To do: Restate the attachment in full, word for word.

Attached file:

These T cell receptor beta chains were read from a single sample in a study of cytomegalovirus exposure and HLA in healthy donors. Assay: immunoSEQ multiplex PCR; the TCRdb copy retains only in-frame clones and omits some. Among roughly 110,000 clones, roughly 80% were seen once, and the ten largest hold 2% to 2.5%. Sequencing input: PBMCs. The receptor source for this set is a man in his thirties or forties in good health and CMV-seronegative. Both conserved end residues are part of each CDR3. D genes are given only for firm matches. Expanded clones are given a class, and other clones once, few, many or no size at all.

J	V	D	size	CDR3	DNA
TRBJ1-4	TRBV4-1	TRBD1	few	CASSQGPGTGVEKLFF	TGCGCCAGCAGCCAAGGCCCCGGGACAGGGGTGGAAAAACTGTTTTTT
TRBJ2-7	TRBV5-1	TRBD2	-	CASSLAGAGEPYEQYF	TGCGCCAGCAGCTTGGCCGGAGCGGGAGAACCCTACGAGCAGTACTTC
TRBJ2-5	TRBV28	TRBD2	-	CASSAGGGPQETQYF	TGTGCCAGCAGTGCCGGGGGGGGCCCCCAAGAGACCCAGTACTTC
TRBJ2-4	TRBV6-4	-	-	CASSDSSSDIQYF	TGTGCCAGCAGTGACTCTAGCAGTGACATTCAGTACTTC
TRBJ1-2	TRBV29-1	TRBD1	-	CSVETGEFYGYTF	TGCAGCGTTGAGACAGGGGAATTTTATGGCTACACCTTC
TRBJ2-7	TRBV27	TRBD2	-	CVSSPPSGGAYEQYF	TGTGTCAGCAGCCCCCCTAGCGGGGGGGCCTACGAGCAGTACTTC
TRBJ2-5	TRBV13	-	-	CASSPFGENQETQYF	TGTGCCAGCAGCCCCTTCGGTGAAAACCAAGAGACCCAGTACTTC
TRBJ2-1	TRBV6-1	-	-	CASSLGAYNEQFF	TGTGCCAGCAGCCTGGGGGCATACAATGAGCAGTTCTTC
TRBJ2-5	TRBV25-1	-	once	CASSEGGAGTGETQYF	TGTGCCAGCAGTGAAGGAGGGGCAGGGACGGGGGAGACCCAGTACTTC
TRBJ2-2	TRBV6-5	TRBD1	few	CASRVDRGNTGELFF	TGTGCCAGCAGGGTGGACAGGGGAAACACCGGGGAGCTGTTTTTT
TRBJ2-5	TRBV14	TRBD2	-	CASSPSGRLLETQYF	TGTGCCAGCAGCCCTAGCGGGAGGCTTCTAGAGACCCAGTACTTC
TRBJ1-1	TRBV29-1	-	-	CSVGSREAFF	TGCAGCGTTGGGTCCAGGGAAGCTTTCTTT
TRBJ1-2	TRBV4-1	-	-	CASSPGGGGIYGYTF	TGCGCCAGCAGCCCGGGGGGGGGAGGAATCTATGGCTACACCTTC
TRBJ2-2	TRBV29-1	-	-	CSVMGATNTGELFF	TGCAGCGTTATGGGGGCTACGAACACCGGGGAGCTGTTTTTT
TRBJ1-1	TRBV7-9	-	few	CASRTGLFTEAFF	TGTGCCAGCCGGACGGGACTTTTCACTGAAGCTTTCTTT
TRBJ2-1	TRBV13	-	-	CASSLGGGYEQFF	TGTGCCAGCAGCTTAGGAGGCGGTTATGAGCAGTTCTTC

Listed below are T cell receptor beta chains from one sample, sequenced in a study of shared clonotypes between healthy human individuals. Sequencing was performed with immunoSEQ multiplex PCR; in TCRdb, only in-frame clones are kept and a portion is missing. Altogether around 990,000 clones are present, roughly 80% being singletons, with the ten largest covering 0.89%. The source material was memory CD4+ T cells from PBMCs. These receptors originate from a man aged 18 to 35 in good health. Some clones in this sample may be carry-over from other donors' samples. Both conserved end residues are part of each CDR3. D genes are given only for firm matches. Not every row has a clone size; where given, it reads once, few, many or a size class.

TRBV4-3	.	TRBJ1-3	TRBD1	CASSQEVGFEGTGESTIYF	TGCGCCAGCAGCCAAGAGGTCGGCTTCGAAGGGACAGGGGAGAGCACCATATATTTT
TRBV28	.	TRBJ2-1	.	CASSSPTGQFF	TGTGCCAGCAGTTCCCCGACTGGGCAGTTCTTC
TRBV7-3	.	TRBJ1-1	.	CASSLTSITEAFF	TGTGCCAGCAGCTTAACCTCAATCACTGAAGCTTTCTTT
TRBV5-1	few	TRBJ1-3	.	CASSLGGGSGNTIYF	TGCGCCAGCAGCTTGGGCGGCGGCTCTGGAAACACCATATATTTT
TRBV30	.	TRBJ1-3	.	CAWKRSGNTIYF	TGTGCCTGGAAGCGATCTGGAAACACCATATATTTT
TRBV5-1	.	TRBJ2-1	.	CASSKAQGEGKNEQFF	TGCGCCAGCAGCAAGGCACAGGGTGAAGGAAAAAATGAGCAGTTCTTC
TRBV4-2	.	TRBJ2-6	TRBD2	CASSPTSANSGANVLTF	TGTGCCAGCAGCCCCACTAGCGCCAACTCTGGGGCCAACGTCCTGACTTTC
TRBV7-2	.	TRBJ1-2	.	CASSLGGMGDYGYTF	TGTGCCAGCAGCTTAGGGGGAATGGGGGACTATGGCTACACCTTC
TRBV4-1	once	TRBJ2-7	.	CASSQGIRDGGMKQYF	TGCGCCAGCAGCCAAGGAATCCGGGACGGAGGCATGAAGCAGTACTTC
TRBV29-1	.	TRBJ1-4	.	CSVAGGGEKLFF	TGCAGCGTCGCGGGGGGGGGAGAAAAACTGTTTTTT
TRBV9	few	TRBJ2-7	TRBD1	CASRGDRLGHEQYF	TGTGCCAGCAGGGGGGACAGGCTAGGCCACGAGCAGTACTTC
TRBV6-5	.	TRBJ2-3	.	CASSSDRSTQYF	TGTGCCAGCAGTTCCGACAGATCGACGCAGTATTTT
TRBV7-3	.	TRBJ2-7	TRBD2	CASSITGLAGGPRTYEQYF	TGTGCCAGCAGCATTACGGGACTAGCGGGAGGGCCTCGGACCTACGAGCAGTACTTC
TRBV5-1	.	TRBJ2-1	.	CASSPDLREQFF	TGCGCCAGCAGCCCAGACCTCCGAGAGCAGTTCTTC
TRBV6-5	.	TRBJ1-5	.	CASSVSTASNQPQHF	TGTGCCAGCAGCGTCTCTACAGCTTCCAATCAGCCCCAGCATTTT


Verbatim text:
These T cell receptor beta chains were read from a single sample in a study of cytomegalovirus exposure and HLA in healthy donors. Assay: immunoSEQ multiplex PCR; the TCRdb copy retains only in-frame clones and omits some. Among roughly 110,000 clones, roughly 80% were seen once, and the ten largest hold 2% to 2.5%. Sequencing input: PBMCs. The receptor source for this set is a man in his thirties or forties in good health and CMV-seronegative. Both conserved end residues are part of each CDR3. D genes are given only for firm matches. Expanded clones are given a class, and other clones once, few, many or no size at all.

J	V	D	size	CDR3	DNA
TRBJ1-4	TRBV4-1	TRBD1	few	CASSQGPGTGVEKLFF	TGCGCCAGCAGCCAAGGCCCCGGGACAGGGGTGGAAAAACTGTTTTTT
TRBJ2-7	TRBV5-1	TRBD2	-	CASSLAGAGEPYEQYF	TGCGCCAGCAGCTTGGCCGGAGCGGGAGAACCCTACGAGCAGTACTTC
TRBJ2-5	TRBV28	TRBD2	-	CASSAGGGPQETQYF	TGTGCCAGCAGTGCCGGGGGGGGCCCCCAAGAGACCCAGTACTTC
TRBJ2-4	TRBV6-4	-	-	CASSDSSSDIQYF	TGTGCCAGCAGTGACTCTAGCAGTGACATTCAGTACTTC
TRBJ1-2	TRBV29-1	TRBD1	-	CSVETGEFYGYTF	TGCAGCGTTGAGACAGGGGAATTTTATGGCTACACCTTC
TRBJ2-7	TRBV27	TRBD2	-	CVSSPPSGGAYEQYF	TGTGTCAGCAGCCCCCCTAGCGGGGGGGCCTACGAGCAGTACTTC
TRBJ2-5	TRBV13	-	-	CASSPFGENQETQYF	TGTGCCAGCAGCCCCTTCGGTGAAAACCAAGAGACCCAGTACTTC
TRBJ2-1	TRBV6-1	-	-	CASSLGAYNEQFF	TGTGCCAGCAGCCTGGGGGCATACAATGAGCAGTTCTTC
TRBJ2-5	TRBV25-1	-	once	CASSEGGAGTGETQYF	TGTGCCAGCAGTGAAGGAGGGGCAGGGACGGGGGAGACCCAGTACTTC
TRBJ2-2	TRBV6-5	TRBD1	few	CASRVDRGNTGELFF	TGTGCCAGCAGGGTGGACAGGGGAAACACCGGGGAGCTGTTTTTT
TRBJ2-5	TRBV14	TRBD2	-	CASSPSGRLLETQYF	TGTGCCAGCAGCCCTAGCGGGAGGCTTCTAGAGACCCAGTACTTC
TRBJ1-1	TRBV29-1	-	-	CSVGSREAFF	TGCAGCGTTGGGTCCAGGGAAGCTTTCTTT
TRBJ1-2	TRBV4-1	-	-	CASSPGGGGIYGYTF	TGCGCCAGCAGCCCGGGGGGGGGAGGAATCTATGGCTACACCTTC
TRBJ2-2	TRBV29-1	-	-	CSVMGATNTGELFF	TGCAGCGTTATGGGGGCTACGAACACCGGGGAGCTGTTTTTT
TRBJ1-1	TRBV7-9	-	few	CASRTGLFTEAFF	TGTGCCAGCCGGACGGGACTTTTCACTGAAGCTTTCTTT
TRBJ2-1	TRBV13	-	-	CASSLGGGYEQFF	TGTGCCAGCAGCTTAGGAGGCGGTTATGAGCAGTTCTTC

Listed below are T cell receptor beta chains from one sample, sequenced in a study of shared clonotypes between healthy human individuals. Sequencing was performed with immunoSEQ multiplex PCR; in TCRdb, only in-frame clones are kept and a portion is missing. Altogether around 990,000 clones are present, roughly 80% being singletons, with the ten largest covering 0.89%. The source material was memory CD4+ T cells from PBMCs. These receptors originate from a man aged 18 to 35 in good health. Some clones in this sample may be carry-over from other donors' samples. Both conserved end residues are part of each CDR3. D genes are given only for firm matches. Not every row has a clone size; where given, it reads once, few, many or a size class.

TRBV4-3	.	TRBJ1-3	TRBD1	CASSQEVGFEGTGESTIYF	TGCGCCAGCAGCCAAGAGGTCGGCTTCGAAGGGACAGGGGAGAGCACCATATATTTT
TRBV28	.	TRBJ2-1	.	CASSSPTGQFF	TGTGCCAGCAGTTCCCCGACTGGGCAGTTCTTC
TRBV7-3	.	TRBJ1-1	.	CASSLTSITEAFF	TGTGCCAGCAGCTTAACCTCAATCACTGAAGCTTTCTTT
TRBV5-1	few	TRBJ1-3	.	CASSLGGGSGNTIYF	TGCGCCAGCAGCTTGGGCGGCGGCTCTGGAAACACCATATATTTT
TRBV30	.	TRBJ1-3	.	CAWKRSGNTIYF	TGTGCCTGGAAGCGATCTGGAAACACCATATATTTT
TRBV5-1	.	TRBJ2-1	.	CASSKAQGEGKNEQFF	TGCGCCAGCAGCAAGGCACAGGGTGAAGGAAAAAATGAGCAGTTCTTC
TRBV4-2	.	TRBJ2-6	TRBD2	CASSPTSANSGANVLTF	TGTGCCAGCAGCCCCACTAGCGCCAACTCTGGGGCCAACGTCCTGACTTTC
TRBV7-2	.	TRBJ1-2	.	CASSLGGMGDYGYTF	TGTGCCAGCAGCTTAGGGGGAATGGGGGACTATGGCTACACCTTC
TRBV4-1	once	TRBJ2-7	.	CASSQGIRDGGMKQYF	TGCGCCAGCAGCCAAGGAATCCGGGACGGAGGCATGAAGCAGTACTTC
TRBV29-1	.	TRBJ1-4	.	CSVAGGGEKLFF	TGCAGCGTCGCGGGGGGGGGAGAAAAACTGTTTTTT
TRBV9	few	TRBJ2-7	TRBD1	CASRGDRLGHEQYF	TGTGCCAGCAGGGGGGACAGGCTAGGCCACGAGCAGTACTTC
TRBV6-5	.	TRBJ2-3	.	CASSSDRSTQYF	TGTGCCAGCAGTTCCGACAGATCGACGCAGTATTTT
TRBV7-3	.	TRBJ2-7	TRBD2	CASSITGLAGGPRTYEQYF	TGTGCCAGCAGCATTACGGGACTAGCGGGAGGGCCTCGGACCTACGAGCAGTACTTC
TRBV5-1	.	TRBJ2-1	.	CASSPDLREQFF	TGCGCCAGCAGCCCAGACCTCCGAGAGCAGTTCTTC
TRBV6-5	.	TRBJ1-5	.	CASSVSTASNQPQHF	TGTGCCAGCAGCGTCTCTACAGCTTCCAATCAGCCCCAGCATTTT